However, if, as indicated in Figures 7.14 and 7.16, the impact GZ is situated at about 350 km east from the tip of S America, the amount of strain release within the S. American plate to the west of the structure would result in under-thrusting of only a 100 m, or so. Thus, the side of the impact structures on which the down-going slab is initiated is, at first, controlled wholly by the amount of elastic strain energy stored in the oceanic element of the plate.

Let us now consider the changes in the balance of forces which take place as the result of the impact. In this area, as we have seen in Chapter 5, the impact causes massive changes in the rock properties in the crater area (c, in Figure 7.16). The changes near GZ involved considerable melting of the target rock, and certainly resulted in considerable minor 'Grady-Kipp' fracturing (Figure 5.30).

The changes in the material properties in the rocks in the outer area, beyond the crater rim, also involved a degree of melting of the LVZ. In addition, this outer area was greatly weakened by fractures, namely the arcuate thrusts and also the radiating vertical tensile fractures, which probably have extended outwards for hundreds of kilometres beyond the crater rim and may even have extended into (and possibly even through) the 'straight' continental area of S America. As we saw in Chapter 5, the rock-mass in the central area (c) is in part excavated, and what remains is, initially, relatively weak and lends little support to the 'outer area'. Consequently, inward migration by shear movements on the major, vertical, radiating tensile fractures can readily develop.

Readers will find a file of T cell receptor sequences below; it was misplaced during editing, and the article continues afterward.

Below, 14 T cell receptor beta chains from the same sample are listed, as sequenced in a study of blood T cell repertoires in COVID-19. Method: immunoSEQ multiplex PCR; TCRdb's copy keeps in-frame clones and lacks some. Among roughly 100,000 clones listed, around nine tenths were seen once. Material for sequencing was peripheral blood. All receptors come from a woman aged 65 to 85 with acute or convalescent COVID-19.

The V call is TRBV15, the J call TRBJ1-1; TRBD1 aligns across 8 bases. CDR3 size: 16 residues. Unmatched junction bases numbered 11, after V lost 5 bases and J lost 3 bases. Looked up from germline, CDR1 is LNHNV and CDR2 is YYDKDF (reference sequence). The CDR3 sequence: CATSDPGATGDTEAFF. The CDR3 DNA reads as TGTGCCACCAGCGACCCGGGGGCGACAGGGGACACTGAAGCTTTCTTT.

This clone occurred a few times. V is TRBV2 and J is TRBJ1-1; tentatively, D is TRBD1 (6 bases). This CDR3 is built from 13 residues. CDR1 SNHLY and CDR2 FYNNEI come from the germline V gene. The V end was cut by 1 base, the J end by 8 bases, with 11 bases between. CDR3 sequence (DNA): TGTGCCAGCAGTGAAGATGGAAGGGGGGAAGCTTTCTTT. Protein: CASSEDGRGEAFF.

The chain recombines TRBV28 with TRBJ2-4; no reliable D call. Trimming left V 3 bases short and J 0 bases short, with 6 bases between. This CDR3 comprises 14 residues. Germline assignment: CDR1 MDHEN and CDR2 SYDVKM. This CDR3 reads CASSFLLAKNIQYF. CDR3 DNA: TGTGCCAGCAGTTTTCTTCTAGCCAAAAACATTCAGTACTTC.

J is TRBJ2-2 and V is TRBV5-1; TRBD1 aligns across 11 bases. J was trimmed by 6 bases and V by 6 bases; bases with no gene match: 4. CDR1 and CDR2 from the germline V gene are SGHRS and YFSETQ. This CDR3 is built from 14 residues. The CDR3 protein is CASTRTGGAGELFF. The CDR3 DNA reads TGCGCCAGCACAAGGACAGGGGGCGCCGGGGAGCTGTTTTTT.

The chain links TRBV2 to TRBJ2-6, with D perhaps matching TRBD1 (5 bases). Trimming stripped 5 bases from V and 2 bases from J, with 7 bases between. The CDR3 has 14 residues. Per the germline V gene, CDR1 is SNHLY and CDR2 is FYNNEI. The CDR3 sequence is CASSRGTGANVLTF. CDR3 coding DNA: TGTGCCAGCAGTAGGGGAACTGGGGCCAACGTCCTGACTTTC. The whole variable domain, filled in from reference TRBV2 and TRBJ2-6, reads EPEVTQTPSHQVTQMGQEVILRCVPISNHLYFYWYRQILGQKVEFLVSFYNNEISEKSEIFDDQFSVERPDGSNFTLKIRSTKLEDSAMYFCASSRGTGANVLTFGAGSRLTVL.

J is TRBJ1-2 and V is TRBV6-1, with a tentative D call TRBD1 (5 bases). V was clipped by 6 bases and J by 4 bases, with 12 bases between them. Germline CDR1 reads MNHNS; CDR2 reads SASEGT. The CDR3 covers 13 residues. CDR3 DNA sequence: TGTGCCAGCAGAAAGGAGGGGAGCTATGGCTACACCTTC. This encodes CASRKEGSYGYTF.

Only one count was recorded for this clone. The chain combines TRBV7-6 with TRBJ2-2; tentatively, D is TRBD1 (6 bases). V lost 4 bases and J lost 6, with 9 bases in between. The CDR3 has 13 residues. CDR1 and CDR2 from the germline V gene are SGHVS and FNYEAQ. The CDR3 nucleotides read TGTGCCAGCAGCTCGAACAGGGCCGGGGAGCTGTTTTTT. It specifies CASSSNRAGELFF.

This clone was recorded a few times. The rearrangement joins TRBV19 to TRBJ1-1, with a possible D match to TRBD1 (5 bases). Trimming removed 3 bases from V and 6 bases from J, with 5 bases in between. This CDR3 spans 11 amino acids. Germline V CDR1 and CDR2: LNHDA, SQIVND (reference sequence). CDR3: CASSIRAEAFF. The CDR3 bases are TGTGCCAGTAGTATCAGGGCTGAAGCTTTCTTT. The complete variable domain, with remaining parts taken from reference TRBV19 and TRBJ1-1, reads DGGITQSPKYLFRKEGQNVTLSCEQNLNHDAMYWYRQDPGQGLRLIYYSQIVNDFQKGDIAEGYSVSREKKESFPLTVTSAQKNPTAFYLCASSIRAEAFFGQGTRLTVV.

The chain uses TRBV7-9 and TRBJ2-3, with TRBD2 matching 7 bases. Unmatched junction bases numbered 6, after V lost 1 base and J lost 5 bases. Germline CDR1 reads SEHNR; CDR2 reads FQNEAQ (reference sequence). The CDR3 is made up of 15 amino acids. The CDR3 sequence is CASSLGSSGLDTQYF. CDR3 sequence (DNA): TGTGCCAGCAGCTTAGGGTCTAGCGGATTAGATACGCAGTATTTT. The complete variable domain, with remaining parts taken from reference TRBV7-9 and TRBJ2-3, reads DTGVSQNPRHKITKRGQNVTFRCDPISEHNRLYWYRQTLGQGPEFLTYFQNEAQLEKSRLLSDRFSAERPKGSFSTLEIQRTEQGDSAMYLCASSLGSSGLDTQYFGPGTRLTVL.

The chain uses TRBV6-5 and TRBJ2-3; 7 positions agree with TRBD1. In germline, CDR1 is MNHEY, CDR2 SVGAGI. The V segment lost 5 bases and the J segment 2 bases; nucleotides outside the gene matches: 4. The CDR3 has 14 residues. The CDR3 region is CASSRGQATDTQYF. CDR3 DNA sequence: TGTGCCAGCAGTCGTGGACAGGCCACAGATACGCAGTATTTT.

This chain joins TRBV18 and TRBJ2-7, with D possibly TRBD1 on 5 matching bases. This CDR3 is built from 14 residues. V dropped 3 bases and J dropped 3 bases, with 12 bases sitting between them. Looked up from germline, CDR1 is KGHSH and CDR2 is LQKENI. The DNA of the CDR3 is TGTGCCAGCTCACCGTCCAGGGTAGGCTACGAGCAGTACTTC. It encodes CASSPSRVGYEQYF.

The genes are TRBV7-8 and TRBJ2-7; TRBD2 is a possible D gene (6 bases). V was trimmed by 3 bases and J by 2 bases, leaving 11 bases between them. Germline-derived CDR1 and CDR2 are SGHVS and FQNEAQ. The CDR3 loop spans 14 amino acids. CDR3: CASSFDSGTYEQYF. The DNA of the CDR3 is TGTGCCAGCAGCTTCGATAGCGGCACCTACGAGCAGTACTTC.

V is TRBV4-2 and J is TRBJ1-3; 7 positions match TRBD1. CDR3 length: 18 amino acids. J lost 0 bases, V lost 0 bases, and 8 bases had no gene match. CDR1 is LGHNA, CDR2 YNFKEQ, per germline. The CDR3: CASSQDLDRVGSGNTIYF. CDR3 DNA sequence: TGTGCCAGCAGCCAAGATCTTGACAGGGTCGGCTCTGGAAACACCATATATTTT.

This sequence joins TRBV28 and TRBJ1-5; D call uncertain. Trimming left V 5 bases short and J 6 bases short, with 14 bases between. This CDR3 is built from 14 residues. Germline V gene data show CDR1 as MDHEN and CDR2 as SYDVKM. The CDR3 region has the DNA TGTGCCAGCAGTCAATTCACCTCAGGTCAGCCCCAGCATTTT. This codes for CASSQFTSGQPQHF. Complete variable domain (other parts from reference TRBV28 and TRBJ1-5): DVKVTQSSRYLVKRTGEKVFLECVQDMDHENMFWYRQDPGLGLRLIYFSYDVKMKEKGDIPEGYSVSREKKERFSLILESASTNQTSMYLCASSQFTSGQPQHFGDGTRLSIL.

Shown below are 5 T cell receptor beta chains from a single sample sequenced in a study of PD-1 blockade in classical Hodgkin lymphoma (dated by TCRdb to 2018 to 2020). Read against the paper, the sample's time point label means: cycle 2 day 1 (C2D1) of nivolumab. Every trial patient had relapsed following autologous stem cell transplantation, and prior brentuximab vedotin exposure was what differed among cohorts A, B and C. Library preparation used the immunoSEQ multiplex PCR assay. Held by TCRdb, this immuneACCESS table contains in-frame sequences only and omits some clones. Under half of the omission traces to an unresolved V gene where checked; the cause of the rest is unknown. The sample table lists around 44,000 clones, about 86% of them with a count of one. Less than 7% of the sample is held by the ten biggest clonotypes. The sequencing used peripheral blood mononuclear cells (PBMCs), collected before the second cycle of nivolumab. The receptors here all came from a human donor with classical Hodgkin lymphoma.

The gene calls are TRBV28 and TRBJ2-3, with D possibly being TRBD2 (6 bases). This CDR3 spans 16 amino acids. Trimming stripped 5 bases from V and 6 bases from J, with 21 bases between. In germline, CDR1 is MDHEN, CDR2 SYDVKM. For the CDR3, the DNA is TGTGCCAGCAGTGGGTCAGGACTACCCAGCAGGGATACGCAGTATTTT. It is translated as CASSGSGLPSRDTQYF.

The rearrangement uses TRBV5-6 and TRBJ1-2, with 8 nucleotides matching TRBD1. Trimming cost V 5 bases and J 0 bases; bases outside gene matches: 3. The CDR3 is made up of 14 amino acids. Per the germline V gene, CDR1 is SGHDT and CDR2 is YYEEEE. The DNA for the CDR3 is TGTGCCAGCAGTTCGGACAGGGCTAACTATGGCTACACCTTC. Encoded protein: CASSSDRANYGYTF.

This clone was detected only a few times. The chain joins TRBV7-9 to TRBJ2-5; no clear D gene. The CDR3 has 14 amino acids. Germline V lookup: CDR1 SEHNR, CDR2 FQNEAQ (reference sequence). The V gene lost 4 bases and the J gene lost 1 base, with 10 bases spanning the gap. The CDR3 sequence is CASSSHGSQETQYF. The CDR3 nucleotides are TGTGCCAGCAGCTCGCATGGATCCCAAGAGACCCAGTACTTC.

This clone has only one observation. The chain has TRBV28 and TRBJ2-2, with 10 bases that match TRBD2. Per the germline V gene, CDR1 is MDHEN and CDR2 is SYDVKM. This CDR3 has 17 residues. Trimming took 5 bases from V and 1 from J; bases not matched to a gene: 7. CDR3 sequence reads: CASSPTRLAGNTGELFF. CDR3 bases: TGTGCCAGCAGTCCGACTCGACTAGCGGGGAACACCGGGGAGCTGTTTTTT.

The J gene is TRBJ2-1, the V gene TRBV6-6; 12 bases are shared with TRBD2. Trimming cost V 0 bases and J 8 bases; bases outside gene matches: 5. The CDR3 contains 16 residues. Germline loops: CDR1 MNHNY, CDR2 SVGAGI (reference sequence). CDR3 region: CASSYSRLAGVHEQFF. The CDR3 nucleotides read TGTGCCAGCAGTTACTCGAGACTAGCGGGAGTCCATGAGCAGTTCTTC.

The elastic strain to the east of the structure is released by the initiation of a down-going slab. The de-stressing of the hachured area (Figure 7.14) to the west of the impact causes little deformation of the impact structure. The de-stressing, on the Atlantic side, however, leaves the force P of the Pacific/Antarctic plate almost completely unopposed. Breakthrough of a portion of the Pacific/Antarctic plate into the Atlantic element of the S American plate is, initially, unopposed and inevitable.

It may be thought that such a breakthrough of the Pacific/Antarctic plate would continue the down-going trend of this plate beneath the S Atlantic. However, this caveat applies to the slow processes normally associated with general plate motions. With the impact model proposed, we are dealing with far quicker rates of lithospheric movement than are usually associated with plate tectonics. It is suggested that the models described by Price and Audley-Charles (1983, 1987) are applicable here. They showed how gravity-glide from the ridge caused a buckle geometry of the lithosphere at the trench (Figure 7.17). The strains induced in the buckle can, in such circumstances, greatly exceed the elastic limit of the lithosphere (see